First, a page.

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When Ignorance Isn't Bliss

Raising the Bar

It's easy to let the situation fester. But without feedback, incompetent employees overestimate themselves even more, according to Dunning. "These people need a strong external push," he says. Meet privately with them, and be prepared for resistance. "They will argue back with their positive qualities and why they should keep doing a task," Dunning says.

You'll need to back up your arguments with concrete evidence. Show the employee examples of good work, and explain what you expect. Keep the focus on performance, set benchmarks over a specific period of time, and use 360-degree feedback. Offer training, too. If you have an employee who insists on writing company reports but lacks competency, explain why you can't use him or her on the project and offer some training. "If you have to give the project to someone else, explain that it's a hard decision and say 'This is what I want you to work on,' " Dunning says. "Opportunities for training are important."

These overconfident types, however, may not see the need for training. In fact, Frank Shipper, a management professor at the Perdue School of Business at Salisbury State University in Salisbury, Maryland, warns that incompetent employees who can't see their deficits may just lead you around in circles. "Even when you're blunt, they won't see it," Shipper says. "It all hinges on the employee's acceptance of the problem." If all else fails, it may be better to cut your losses. "You just can't save some people from themselves. Entrepreneurs can work too long trying to fix things."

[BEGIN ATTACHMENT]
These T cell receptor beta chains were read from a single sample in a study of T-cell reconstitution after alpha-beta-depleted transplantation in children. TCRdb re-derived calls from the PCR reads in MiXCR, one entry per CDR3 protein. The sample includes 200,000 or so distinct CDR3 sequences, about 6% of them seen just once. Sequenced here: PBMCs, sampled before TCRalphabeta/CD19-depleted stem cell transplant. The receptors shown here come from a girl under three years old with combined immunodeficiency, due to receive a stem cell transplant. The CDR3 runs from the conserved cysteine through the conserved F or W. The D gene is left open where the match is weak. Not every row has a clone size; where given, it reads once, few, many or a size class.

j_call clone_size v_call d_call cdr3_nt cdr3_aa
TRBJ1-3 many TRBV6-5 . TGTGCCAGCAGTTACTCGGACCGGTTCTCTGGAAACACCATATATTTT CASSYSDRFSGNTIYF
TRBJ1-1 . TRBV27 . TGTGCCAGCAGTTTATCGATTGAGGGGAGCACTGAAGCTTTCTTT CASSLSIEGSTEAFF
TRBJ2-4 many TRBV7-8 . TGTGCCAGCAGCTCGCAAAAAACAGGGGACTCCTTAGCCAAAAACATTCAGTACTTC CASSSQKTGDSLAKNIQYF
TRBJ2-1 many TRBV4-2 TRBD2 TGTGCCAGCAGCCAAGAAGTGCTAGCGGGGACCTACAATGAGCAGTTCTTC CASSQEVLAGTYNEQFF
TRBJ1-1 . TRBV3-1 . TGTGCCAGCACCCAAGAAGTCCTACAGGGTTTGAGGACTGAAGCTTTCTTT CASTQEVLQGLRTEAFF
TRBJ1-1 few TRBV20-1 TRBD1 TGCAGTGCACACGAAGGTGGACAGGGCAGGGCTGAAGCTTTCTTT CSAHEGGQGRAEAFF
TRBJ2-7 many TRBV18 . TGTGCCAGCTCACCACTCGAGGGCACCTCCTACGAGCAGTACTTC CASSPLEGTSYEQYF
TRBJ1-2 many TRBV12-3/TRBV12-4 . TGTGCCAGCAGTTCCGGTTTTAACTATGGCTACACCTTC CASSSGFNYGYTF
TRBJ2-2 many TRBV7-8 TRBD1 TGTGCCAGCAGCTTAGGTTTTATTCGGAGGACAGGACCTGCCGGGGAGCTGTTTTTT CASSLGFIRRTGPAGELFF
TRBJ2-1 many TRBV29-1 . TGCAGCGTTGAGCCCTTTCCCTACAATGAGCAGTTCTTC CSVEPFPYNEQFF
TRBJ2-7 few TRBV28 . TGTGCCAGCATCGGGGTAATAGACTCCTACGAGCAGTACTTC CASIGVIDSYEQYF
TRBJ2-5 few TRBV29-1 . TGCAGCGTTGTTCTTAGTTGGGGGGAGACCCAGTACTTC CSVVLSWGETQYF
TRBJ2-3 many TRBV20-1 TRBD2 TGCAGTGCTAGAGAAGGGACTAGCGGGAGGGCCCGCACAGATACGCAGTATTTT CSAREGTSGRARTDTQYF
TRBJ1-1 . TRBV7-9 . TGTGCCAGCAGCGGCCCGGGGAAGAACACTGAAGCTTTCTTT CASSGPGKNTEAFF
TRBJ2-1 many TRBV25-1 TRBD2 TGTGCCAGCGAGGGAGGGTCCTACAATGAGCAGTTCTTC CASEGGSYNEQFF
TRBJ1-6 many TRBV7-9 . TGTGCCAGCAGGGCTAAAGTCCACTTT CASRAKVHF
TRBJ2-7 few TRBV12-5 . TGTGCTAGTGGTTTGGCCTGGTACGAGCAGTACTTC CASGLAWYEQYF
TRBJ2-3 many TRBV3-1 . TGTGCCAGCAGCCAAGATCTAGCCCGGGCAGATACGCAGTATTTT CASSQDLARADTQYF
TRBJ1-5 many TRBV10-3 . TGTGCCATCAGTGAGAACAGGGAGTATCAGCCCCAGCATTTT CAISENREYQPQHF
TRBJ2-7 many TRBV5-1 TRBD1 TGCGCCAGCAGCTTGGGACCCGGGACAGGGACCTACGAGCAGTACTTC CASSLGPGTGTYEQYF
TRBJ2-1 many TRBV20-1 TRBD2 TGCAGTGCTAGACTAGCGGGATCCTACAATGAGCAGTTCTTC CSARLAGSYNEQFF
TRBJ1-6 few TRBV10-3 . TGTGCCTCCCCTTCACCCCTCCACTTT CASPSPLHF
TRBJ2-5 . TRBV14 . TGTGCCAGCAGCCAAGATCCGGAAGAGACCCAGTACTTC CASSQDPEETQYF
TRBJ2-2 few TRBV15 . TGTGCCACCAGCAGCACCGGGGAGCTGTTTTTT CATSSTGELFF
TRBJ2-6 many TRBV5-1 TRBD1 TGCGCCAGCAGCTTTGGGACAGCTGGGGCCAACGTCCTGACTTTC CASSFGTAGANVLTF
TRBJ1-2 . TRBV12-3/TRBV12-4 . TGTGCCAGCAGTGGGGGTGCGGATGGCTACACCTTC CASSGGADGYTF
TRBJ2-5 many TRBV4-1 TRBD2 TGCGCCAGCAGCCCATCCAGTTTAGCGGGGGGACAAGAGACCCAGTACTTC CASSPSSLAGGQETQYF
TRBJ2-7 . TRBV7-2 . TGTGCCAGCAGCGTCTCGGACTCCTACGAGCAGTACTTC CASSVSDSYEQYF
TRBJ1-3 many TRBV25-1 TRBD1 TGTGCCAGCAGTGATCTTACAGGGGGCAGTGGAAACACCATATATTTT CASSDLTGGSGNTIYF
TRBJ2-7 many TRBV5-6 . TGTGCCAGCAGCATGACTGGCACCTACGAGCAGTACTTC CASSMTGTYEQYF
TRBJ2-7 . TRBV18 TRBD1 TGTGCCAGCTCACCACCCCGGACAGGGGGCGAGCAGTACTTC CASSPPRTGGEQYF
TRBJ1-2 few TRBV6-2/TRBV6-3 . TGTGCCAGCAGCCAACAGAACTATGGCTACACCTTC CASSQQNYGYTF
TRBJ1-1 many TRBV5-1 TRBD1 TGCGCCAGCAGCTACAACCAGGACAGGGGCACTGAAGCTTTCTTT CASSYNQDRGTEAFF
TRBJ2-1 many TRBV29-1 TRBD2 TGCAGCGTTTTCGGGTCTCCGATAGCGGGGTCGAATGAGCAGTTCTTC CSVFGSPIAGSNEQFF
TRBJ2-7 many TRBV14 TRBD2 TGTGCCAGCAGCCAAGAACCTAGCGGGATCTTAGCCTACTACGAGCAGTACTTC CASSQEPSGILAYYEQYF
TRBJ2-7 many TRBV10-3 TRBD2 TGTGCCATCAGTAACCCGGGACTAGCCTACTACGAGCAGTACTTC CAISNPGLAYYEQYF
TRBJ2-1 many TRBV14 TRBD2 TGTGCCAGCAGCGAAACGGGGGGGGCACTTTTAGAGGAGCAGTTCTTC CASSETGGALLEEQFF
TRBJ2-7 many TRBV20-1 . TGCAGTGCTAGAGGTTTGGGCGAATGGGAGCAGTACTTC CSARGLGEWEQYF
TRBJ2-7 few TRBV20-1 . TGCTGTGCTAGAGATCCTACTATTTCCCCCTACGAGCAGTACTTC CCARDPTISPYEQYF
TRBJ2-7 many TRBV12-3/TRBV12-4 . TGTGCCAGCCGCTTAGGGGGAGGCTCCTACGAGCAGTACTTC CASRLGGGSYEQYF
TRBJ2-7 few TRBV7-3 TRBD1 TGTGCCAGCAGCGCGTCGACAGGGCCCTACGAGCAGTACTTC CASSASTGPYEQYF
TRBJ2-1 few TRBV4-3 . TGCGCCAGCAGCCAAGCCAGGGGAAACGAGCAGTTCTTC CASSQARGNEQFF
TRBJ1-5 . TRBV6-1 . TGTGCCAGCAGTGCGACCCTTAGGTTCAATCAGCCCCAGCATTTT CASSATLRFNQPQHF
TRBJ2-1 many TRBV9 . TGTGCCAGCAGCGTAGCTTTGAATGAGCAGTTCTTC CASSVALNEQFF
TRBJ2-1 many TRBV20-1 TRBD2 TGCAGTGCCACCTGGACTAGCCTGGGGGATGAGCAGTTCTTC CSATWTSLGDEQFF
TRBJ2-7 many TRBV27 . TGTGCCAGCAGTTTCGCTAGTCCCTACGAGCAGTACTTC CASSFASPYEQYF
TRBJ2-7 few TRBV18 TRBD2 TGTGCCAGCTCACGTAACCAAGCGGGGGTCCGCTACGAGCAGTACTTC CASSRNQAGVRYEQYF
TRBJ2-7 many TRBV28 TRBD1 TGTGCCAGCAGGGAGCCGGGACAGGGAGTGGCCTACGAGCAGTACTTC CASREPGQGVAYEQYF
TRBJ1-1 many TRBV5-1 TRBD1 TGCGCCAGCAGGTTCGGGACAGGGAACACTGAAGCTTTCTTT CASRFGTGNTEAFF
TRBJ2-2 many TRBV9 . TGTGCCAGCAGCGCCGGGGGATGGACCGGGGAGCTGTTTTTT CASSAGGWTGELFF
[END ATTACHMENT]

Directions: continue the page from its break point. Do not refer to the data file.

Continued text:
Smith's solution was a 45-day review period along with grammar and computer classes at the company's expense, a proposal the employee found insulting. Instead, the employee wanted a raise, a personal assistant, a new computer and more responsibility. "In her mind, she was a great writer and communicator who had a college degree," Smith says. "She simply couldn't see the need to improve."

Not long after, the employee told Smith she was looking for another job, and the two mutually agreed that it was time to part company. "It's sad," says Smith. "But at the end of the day, you have to make good business decisions for your customers."

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Chris Penttila is a Washington, DC-based freelance journalist who covers workplace issues on her blog, Workplacediva.blogspot.com.

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This article was originally published in the July 2001 print edition of Entrepreneur with the headline: When Ignorance Isn't Bliss.

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